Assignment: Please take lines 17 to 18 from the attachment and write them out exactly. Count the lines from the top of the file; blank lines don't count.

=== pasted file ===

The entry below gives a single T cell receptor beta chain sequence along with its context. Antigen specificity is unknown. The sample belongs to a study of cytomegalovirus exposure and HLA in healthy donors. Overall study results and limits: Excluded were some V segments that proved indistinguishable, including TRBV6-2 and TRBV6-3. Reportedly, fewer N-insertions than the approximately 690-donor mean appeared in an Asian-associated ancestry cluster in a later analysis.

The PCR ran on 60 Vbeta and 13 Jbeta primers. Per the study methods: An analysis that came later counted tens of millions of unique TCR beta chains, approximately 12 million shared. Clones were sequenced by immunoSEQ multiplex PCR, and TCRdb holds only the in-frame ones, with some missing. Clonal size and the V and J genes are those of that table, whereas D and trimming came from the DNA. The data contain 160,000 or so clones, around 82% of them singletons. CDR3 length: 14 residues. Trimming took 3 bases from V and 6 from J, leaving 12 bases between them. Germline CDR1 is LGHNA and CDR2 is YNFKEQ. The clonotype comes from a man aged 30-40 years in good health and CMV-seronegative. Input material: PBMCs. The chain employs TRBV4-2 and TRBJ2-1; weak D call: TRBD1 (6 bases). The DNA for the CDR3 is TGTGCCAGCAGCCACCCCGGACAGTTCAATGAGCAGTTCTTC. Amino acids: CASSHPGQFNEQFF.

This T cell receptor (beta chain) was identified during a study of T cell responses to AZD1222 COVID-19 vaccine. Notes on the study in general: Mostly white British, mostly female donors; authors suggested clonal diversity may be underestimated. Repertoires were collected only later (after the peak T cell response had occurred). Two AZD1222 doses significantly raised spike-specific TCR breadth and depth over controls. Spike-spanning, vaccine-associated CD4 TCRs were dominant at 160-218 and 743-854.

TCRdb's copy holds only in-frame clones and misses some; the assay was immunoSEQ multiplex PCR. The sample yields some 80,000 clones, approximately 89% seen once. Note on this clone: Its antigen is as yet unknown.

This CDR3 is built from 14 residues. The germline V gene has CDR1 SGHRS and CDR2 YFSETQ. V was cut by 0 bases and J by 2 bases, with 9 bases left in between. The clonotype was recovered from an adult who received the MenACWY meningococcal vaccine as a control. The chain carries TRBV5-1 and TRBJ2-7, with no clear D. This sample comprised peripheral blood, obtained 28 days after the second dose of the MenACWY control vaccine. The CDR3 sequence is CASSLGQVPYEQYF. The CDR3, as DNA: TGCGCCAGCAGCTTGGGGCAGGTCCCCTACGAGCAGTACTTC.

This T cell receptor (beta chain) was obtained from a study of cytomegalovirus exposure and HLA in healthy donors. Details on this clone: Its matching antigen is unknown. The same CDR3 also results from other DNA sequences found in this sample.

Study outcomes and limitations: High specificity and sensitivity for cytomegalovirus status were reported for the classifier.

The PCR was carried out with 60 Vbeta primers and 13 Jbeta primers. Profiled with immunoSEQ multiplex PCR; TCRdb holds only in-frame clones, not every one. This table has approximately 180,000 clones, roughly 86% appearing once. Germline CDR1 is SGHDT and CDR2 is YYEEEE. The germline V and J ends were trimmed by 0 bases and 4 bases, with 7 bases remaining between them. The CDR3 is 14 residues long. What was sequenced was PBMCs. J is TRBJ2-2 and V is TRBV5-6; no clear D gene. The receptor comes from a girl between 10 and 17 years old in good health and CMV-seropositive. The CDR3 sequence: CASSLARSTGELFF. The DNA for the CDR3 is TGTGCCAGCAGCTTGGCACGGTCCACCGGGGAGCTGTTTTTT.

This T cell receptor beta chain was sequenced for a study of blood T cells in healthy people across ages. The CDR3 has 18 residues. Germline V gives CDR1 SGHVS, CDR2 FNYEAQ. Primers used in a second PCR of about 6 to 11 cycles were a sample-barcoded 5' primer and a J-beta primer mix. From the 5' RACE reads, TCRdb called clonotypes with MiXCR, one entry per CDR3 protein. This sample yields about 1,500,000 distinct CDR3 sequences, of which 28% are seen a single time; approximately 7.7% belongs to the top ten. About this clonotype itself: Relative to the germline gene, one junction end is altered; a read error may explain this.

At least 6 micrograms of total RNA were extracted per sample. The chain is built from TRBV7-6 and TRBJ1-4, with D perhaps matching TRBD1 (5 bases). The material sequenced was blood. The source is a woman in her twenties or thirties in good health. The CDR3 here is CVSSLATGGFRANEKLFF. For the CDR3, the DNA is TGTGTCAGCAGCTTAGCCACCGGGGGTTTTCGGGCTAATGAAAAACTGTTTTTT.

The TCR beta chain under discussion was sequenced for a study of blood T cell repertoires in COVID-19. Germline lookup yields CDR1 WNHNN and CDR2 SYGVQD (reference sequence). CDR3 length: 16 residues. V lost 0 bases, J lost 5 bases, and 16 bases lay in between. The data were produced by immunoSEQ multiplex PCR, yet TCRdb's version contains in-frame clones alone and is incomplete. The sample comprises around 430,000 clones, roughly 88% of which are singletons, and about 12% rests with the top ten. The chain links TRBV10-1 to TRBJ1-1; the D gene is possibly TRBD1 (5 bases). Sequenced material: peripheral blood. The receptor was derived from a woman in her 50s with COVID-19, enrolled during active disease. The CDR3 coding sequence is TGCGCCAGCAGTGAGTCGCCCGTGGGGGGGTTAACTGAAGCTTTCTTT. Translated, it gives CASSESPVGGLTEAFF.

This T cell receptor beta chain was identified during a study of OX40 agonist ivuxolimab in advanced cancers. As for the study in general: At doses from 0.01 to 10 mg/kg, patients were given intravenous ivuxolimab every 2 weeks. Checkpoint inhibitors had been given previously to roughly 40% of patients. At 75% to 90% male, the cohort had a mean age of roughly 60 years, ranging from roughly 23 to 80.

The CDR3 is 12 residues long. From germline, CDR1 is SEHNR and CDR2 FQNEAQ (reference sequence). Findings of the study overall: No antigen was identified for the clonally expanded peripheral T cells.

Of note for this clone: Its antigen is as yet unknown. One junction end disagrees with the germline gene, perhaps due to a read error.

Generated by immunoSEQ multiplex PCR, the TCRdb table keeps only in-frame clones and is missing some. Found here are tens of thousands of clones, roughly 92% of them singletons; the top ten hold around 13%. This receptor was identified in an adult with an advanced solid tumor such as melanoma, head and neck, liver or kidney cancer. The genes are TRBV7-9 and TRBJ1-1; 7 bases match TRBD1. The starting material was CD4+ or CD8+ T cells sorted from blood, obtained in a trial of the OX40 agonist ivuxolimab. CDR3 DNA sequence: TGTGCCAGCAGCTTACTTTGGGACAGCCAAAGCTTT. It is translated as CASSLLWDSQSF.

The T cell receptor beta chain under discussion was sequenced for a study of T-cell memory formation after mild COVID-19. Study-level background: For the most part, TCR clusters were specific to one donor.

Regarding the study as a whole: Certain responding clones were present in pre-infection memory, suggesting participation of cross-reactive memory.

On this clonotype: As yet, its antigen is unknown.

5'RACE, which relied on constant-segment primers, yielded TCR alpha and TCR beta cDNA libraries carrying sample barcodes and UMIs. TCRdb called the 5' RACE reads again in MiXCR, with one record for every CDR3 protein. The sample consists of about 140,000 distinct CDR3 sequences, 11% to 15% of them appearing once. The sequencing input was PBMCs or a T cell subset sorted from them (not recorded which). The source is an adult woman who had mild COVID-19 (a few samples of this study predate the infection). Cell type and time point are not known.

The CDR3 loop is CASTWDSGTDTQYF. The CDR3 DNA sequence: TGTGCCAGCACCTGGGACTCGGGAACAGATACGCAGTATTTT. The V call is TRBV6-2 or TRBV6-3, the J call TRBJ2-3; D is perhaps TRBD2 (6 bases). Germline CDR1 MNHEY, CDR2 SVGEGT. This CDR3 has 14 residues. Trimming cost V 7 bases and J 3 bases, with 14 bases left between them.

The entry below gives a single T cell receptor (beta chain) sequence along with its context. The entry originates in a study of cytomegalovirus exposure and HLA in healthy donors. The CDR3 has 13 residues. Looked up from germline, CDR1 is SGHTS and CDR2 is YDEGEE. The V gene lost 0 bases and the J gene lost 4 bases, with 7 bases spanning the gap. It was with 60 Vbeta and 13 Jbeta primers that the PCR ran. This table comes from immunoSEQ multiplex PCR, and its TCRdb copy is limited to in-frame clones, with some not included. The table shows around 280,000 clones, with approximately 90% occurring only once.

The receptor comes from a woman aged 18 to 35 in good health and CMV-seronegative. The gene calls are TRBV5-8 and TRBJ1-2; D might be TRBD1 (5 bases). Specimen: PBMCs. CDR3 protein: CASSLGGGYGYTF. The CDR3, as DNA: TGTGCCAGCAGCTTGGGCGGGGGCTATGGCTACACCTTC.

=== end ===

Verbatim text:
Regarding the study as a whole: Certain responding clones were present in pre-infection memory, suggesting participation of cross-reactive memory.

On this clonotype: As yet, its antigen is unknown.